On February 6, Shepherd brought the club and two balls. His spacesuit was too bulky to use both hands, so he swung the makeshift wand with only his right hand. After two swings that were “more dirty than a ball”, he touched the ball in his third swing, and “hit” it in a nearby crater. (“It looked like a piece to me, Al,” Apollo 13 pilot Fred Hayes joked while watching from Mission Control.)

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But Shepard succeeded on the fourth attempt. He sent the ball and flew off camera and announced that it had traveled “miles, miles, and miles”. As expected, the impressive 30-second flight exactly showed the difference in gravity between Earth and the Moon. Not to be left out, fellow crewmate Edgar Mitchell used a shaft from Solar Wind Experiment as a spear, which landed near the first golf ball. Once back on Earth, Shepard donated his temporary club to USGA Museum A reproduction has been made that is now displayed in Smithsonian.

The location of the first ball that Shepherd struck was known for some time – it sits in a volcano crater next to Mitchell’s shaft, about 24 yards from where Shepherd stood when he took his swing. The re-mastery of archival photographs from Saunders enabled him to locate the second ball that went the farthest, as well as one of the teams in the lunar soil.

“You can access Apollo pictures in very high quality online,” Apollo historian and video editor W. David Woods told Ars. “These shots were shot at 55mm, negatives and transparency, for 55mm per side. The scans they’ve had on them and available online are 11,000 pixels. So they’re huge, massive images that you can really dive into, if you have image processing experience.” .

Photo tricks

Saunders has this experience. It relied on recent, high-resolution scans for the original Flight movie, and also used a technology known as sub-fill, among other things.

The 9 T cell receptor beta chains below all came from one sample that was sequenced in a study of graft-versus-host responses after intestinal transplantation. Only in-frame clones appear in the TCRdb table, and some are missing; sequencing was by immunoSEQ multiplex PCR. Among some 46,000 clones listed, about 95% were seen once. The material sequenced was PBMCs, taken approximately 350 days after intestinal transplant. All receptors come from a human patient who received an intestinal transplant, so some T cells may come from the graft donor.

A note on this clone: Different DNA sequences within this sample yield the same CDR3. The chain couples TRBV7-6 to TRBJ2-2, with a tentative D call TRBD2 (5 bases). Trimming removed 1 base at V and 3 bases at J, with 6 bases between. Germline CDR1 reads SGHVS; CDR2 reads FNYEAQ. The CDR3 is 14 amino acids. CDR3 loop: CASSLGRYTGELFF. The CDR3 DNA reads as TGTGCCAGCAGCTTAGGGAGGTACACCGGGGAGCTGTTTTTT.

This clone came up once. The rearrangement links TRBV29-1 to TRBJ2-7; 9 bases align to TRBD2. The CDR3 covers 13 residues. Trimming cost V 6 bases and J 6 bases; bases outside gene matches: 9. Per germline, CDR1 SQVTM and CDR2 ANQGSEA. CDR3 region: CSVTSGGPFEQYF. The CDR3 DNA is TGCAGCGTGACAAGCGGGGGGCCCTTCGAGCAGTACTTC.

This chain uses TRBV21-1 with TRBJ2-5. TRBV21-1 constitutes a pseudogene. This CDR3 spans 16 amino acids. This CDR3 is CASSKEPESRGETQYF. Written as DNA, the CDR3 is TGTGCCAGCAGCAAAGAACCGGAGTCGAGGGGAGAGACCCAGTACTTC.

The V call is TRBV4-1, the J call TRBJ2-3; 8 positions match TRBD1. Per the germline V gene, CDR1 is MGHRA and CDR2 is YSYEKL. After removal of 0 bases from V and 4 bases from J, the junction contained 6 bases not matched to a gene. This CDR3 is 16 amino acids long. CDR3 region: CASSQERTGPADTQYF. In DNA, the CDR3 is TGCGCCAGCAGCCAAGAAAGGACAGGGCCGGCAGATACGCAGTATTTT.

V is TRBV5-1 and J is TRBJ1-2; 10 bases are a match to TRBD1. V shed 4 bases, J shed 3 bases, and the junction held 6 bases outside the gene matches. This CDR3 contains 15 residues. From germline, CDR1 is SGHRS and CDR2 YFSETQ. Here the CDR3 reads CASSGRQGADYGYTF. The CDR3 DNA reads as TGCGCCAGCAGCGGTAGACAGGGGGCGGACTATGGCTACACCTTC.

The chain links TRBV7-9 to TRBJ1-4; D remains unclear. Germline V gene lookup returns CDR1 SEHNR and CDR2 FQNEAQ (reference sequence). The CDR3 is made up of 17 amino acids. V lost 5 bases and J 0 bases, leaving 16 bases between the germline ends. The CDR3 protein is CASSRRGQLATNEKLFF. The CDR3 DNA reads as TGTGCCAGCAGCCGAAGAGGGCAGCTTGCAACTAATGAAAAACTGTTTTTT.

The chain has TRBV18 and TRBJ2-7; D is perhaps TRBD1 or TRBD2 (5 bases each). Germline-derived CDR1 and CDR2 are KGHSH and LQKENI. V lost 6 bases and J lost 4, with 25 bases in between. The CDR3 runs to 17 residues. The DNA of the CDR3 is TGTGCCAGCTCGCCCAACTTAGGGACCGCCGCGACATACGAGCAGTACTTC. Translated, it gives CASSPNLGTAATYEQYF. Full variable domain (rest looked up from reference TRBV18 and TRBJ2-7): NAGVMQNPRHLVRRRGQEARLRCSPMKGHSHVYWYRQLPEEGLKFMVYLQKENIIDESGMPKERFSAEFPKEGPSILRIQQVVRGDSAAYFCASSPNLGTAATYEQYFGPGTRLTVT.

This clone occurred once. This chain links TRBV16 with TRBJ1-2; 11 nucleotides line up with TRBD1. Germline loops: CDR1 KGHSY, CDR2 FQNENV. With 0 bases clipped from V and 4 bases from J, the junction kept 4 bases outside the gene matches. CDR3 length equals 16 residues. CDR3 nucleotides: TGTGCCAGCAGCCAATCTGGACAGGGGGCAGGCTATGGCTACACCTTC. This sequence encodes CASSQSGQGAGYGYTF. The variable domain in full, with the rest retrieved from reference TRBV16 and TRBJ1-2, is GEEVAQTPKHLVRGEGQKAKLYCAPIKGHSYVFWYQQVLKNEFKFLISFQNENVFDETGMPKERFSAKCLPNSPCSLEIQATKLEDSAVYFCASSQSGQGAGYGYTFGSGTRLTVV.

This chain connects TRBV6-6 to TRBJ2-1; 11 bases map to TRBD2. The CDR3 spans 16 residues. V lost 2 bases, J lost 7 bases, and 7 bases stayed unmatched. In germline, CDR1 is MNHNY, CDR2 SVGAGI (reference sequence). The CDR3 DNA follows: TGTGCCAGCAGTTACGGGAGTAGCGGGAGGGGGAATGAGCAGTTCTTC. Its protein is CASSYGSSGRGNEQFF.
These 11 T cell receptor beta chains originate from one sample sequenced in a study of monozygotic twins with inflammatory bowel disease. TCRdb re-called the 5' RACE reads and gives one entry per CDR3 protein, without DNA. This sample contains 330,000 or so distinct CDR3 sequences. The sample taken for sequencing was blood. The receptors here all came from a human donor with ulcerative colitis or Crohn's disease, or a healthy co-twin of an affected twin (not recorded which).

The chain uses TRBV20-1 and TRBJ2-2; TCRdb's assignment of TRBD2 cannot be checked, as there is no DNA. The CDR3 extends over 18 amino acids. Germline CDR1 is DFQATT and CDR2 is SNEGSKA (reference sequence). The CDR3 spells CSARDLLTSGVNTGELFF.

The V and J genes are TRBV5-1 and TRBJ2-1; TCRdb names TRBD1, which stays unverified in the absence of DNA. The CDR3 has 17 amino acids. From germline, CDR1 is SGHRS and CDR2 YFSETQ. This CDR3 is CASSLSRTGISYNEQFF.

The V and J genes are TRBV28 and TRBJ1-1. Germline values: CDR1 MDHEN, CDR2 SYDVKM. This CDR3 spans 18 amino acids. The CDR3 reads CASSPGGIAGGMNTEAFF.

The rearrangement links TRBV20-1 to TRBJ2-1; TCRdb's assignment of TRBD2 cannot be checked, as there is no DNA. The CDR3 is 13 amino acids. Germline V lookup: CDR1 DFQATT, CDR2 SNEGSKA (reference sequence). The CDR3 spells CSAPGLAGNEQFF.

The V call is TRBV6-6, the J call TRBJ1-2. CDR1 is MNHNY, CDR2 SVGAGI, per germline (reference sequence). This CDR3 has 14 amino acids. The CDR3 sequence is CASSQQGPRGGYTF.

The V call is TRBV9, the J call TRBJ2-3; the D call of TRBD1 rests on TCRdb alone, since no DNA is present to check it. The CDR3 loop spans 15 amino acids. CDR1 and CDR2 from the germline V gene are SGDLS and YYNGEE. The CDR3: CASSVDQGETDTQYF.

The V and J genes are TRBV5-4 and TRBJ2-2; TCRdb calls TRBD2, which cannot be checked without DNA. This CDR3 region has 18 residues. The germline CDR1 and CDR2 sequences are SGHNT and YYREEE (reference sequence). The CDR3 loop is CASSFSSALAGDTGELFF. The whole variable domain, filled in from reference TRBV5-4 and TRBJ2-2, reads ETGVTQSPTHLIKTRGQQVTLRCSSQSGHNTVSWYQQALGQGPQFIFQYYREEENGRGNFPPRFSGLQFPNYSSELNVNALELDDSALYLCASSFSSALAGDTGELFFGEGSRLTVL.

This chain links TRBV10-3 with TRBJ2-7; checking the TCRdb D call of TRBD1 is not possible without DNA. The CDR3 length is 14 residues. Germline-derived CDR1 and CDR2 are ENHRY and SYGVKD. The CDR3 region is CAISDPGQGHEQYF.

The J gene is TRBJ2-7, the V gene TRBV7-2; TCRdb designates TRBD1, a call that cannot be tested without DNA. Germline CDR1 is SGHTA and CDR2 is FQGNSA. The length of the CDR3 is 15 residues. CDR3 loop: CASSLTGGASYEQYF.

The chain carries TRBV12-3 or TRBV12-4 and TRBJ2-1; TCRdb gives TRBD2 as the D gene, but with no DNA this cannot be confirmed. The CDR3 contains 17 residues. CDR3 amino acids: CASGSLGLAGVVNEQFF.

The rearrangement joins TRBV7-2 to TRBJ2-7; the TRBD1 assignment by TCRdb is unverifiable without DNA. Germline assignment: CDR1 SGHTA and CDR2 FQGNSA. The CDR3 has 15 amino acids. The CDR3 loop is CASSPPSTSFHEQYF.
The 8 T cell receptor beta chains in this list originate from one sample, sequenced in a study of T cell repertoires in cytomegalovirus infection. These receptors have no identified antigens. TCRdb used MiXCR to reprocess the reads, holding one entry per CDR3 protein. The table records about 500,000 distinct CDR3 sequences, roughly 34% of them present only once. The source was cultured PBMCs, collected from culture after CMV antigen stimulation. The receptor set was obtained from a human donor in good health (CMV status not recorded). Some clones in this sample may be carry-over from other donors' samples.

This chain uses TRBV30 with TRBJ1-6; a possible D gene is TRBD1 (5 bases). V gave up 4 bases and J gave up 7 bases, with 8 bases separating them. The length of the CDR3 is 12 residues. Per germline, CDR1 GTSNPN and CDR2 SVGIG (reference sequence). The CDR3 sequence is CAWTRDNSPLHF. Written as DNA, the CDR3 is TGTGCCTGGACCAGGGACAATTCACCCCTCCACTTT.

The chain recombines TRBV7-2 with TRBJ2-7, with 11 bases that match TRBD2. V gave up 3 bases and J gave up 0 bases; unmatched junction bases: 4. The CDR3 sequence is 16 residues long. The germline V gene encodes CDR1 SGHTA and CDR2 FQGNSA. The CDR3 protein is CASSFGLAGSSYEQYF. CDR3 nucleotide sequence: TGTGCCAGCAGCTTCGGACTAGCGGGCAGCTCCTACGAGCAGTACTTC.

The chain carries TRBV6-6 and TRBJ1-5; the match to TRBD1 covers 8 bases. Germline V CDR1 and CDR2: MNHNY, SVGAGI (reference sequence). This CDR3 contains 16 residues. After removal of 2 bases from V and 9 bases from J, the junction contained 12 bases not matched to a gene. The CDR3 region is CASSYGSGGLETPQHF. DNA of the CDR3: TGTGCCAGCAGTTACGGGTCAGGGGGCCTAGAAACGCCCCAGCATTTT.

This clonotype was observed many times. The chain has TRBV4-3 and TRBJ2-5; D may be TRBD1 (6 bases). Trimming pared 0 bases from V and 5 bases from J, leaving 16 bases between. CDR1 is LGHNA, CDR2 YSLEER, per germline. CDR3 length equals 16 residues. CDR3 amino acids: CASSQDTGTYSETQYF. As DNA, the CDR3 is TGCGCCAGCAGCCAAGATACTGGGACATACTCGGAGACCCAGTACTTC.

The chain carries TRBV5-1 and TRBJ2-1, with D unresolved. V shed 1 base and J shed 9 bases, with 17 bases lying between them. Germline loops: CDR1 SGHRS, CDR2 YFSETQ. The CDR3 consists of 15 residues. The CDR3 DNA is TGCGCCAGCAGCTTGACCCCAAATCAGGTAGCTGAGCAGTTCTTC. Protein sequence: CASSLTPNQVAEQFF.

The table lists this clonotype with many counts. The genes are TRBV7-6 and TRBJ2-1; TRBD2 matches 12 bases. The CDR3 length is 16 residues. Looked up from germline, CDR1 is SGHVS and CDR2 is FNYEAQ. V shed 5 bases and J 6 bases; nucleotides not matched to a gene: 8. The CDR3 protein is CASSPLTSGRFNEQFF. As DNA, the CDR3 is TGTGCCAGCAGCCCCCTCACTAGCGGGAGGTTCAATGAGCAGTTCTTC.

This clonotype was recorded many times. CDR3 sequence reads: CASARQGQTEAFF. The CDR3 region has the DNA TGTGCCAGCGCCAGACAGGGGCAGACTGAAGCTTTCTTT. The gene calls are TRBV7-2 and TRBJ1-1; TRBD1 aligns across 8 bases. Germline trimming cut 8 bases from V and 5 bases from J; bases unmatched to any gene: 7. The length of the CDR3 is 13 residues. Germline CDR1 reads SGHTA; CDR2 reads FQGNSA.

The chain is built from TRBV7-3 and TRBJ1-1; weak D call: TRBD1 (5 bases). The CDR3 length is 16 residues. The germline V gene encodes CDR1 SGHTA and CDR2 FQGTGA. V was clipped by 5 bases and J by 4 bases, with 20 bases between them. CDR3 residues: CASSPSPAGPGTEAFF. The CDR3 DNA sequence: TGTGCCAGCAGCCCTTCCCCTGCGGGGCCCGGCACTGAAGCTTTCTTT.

“Some things were shot with 16mm film,” Woods said. “Each individual image is very small and grainy. But if you stack it on top of the other, you cancel the grain, cancel the noise, and you’re left with the images inherent in all those frames. It’s a trick astronomers use, as they capture lots and lots of pictures of one area of ​​the night sky. And they cancel it out.” Noise by stacking pictures the same way. “

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The Apollo 14 crew snapped a series of images from the window of the lunar module to capture the scene for posterity, which Saunders grouped together into a single panorama. According to Saunders, due to the known location of the TV camera, the fingerprints of Shepherd’s shoes could have been identified, indicating his position on his first (failed) attempt. Using a known scale from the images captured by Lunar Reconnaissance Vehicle, Then he was able to measure the point between the cuff and the second golf ball to come out at his estimate of 40 yards.

Saunders, his next book is titled Apollo Remastered, It is estimated that a professional US Open golfer like Bryson Deschamps could, in theory, hit a ball up to 3.41 miles on the surface of the moon, with a suspension time of 1 minute 22 seconds – much further (and longer) than Shepherd’s achievement. As is He told the BBC:

Unfortunately, even an impressive second shot can hardly be described as “miles, miles, and miles”, but of course this was only seen as a half-hearted exaggeration. The moon is actually a giant shelter not covered in rocks. Compression suits severely restricted movement, and due to their helmet visors they struggled to even see their feet. I would challenge any golfer at the club to go to his home court and try to hit a six-iron, with one hand, with a quarter swinging from an uncovered shelter. Then imagine that you are in full fitness, with your helmet, and wearing thick gloves. Also, remember that there was a little bit of gravity to pull the club head down toward the ball. The fact that Shepherd made the call and got the ball up in the air is pretty impressive.

Of course, the astronaut’s legacy as the first human to play golf on the moon remains secure.